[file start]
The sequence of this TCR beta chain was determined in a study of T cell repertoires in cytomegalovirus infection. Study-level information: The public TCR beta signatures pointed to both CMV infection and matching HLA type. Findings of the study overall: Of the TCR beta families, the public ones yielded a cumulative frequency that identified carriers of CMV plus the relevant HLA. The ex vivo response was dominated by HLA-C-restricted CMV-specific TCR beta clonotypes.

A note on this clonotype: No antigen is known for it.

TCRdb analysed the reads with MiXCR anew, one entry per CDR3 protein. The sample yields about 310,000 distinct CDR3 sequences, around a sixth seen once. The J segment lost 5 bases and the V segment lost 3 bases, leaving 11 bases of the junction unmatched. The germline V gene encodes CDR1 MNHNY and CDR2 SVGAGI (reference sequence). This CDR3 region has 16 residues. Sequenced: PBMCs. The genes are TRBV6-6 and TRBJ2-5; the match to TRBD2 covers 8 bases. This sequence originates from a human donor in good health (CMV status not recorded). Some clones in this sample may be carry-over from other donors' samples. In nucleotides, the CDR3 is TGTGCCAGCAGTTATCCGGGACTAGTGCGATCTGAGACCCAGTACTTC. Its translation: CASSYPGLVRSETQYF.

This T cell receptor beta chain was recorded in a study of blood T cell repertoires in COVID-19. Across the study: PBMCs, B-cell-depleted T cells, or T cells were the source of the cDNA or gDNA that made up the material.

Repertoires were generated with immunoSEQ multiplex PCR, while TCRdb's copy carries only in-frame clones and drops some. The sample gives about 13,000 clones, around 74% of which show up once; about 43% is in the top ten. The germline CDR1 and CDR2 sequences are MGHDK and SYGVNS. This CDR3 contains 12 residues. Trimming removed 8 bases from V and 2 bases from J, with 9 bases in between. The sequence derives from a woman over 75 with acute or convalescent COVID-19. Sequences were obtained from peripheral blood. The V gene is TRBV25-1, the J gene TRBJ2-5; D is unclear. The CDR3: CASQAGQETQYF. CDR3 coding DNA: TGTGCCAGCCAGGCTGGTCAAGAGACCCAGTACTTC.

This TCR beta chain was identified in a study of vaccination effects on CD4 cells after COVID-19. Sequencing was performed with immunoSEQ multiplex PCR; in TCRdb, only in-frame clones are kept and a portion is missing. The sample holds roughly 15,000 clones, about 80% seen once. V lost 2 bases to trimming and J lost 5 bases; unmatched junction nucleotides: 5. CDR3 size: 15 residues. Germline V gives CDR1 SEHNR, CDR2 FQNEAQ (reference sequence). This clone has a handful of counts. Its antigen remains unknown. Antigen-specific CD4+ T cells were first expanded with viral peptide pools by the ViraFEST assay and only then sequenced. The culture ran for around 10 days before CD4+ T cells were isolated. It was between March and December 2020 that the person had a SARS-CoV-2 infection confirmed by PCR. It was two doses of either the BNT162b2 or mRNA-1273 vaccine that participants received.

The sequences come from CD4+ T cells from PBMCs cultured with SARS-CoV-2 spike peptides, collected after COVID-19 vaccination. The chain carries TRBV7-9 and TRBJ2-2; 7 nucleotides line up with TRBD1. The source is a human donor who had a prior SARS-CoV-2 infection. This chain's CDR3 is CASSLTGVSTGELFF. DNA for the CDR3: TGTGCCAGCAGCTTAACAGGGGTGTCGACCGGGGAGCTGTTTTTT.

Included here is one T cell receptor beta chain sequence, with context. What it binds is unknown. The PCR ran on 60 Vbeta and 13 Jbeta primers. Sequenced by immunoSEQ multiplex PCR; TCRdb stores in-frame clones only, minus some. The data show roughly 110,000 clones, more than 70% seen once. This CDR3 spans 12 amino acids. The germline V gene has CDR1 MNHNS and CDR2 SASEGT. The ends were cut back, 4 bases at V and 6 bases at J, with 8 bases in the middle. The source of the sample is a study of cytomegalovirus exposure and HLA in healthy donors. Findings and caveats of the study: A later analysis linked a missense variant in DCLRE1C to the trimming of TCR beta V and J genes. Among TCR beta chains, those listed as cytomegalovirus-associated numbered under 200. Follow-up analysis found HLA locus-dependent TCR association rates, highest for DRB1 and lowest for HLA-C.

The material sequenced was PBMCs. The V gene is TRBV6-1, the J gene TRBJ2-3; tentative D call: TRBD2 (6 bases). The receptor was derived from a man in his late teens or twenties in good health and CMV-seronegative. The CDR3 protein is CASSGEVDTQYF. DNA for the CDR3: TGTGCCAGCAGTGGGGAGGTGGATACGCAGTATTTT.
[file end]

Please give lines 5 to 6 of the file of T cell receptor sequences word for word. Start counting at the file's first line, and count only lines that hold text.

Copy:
Repertoires were generated with immunoSEQ multiplex PCR, while TCRdb's copy carries only in-frame clones and drops some. The sample gives about 13,000 clones, around 74% of which show up once; about 43% is in the top ten. The germline CDR1 and CDR2 sequences are MGHDK and SYGVNS. This CDR3 contains 12 residues. Trimming removed 8 bases from V and 2 bases from J, with 9 bases in between. The sequence derives from a woman over 75 with acute or convalescent COVID-19. Sequences were obtained from peripheral blood. The V gene is TRBV25-1, the J gene TRBJ2-5; D is unclear. The CDR3: CASQAGQETQYF. CDR3 coding DNA: TGTGCCAGCCAGGCTGGTCAAGAGACCCAGTACTTC.

This TCR beta chain was identified in a study of vaccination effects on CD4 cells after COVID-19. Sequencing was performed with immunoSEQ multiplex PCR; in TCRdb, only in-frame clones are kept and a portion is missing. The sample holds roughly 15,000 clones, about 80% seen once. V lost 2 bases to trimming and J lost 5 bases; unmatched junction nucleotides: 5. CDR3 size: 15 residues. Germline V gives CDR1 SEHNR, CDR2 FQNEAQ (reference sequence). This clone has a handful of counts. Its antigen remains unknown. Antigen-specific CD4+ T cells were first expanded with viral peptide pools by the ViraFEST assay and only then sequenced. The culture ran for around 10 days before CD4+ T cells were isolated. It was between March and December 2020 that the person had a SARS-CoV-2 infection confirmed by PCR. It was two doses of either the BNT162b2 or mRNA-1273 vaccine that participants received.